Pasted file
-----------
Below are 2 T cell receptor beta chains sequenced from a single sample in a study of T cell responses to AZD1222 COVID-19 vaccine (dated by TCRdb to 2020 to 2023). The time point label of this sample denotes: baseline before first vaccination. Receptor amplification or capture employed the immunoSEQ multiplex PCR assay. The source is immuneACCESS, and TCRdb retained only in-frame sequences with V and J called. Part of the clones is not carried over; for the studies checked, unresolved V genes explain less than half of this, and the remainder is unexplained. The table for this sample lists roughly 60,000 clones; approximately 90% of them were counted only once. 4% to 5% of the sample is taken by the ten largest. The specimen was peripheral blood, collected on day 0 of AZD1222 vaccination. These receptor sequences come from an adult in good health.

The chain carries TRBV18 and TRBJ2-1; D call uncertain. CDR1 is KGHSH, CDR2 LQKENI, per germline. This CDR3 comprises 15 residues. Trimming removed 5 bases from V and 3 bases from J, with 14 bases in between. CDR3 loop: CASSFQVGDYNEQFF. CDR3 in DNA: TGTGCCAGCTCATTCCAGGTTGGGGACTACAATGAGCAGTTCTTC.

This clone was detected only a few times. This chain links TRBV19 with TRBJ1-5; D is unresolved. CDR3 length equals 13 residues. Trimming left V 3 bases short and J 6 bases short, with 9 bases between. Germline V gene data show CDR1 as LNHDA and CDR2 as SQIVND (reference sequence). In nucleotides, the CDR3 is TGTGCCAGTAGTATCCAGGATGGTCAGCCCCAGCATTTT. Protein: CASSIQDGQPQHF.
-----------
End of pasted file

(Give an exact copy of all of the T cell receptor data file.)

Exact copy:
Below are 2 T cell receptor beta chains sequenced from a single sample in a study of T cell responses to AZD1222 COVID-19 vaccine (dated by TCRdb to 2020 to 2023). The time point label of this sample denotes: baseline before first vaccination. Receptor amplification or capture employed the immunoSEQ multiplex PCR assay. The source is immuneACCESS, and TCRdb retained only in-frame sequences with V and J called. Part of the clones is not carried over; for the studies checked, unresolved V genes explain less than half of this, and the remainder is unexplained. The table for this sample lists roughly 60,000 clones; approximately 90% of them were counted only once. 4% to 5% of the sample is taken by the ten largest. The specimen was peripheral blood, collected on day 0 of AZD1222 vaccination. These receptor sequences come from an adult in good health.

The chain carries TRBV18 and TRBJ2-1; D call uncertain. CDR1 is KGHSH, CDR2 LQKENI, per germline. This CDR3 comprises 15 residues. Trimming removed 5 bases from V and 3 bases from J, with 14 bases in between. CDR3 loop: CASSFQVGDYNEQFF. CDR3 in DNA: TGTGCCAGCTCATTCCAGGTTGGGGACTACAATGAGCAGTTCTTC.

This clone was detected only a few times. This chain links TRBV19 with TRBJ1-5; D is unresolved. CDR3 length equals 13 residues. Trimming left V 3 bases short and J 6 bases short, with 9 bases between. Germline V gene data show CDR1 as LNHDA and CDR2 as SQIVND (reference sequence). In nucleotides, the CDR3 is TGTGCCAGTAGTATCCAGGATGGTCAGCCCCAGCATTTT. Protein: CASSIQDGQPQHF.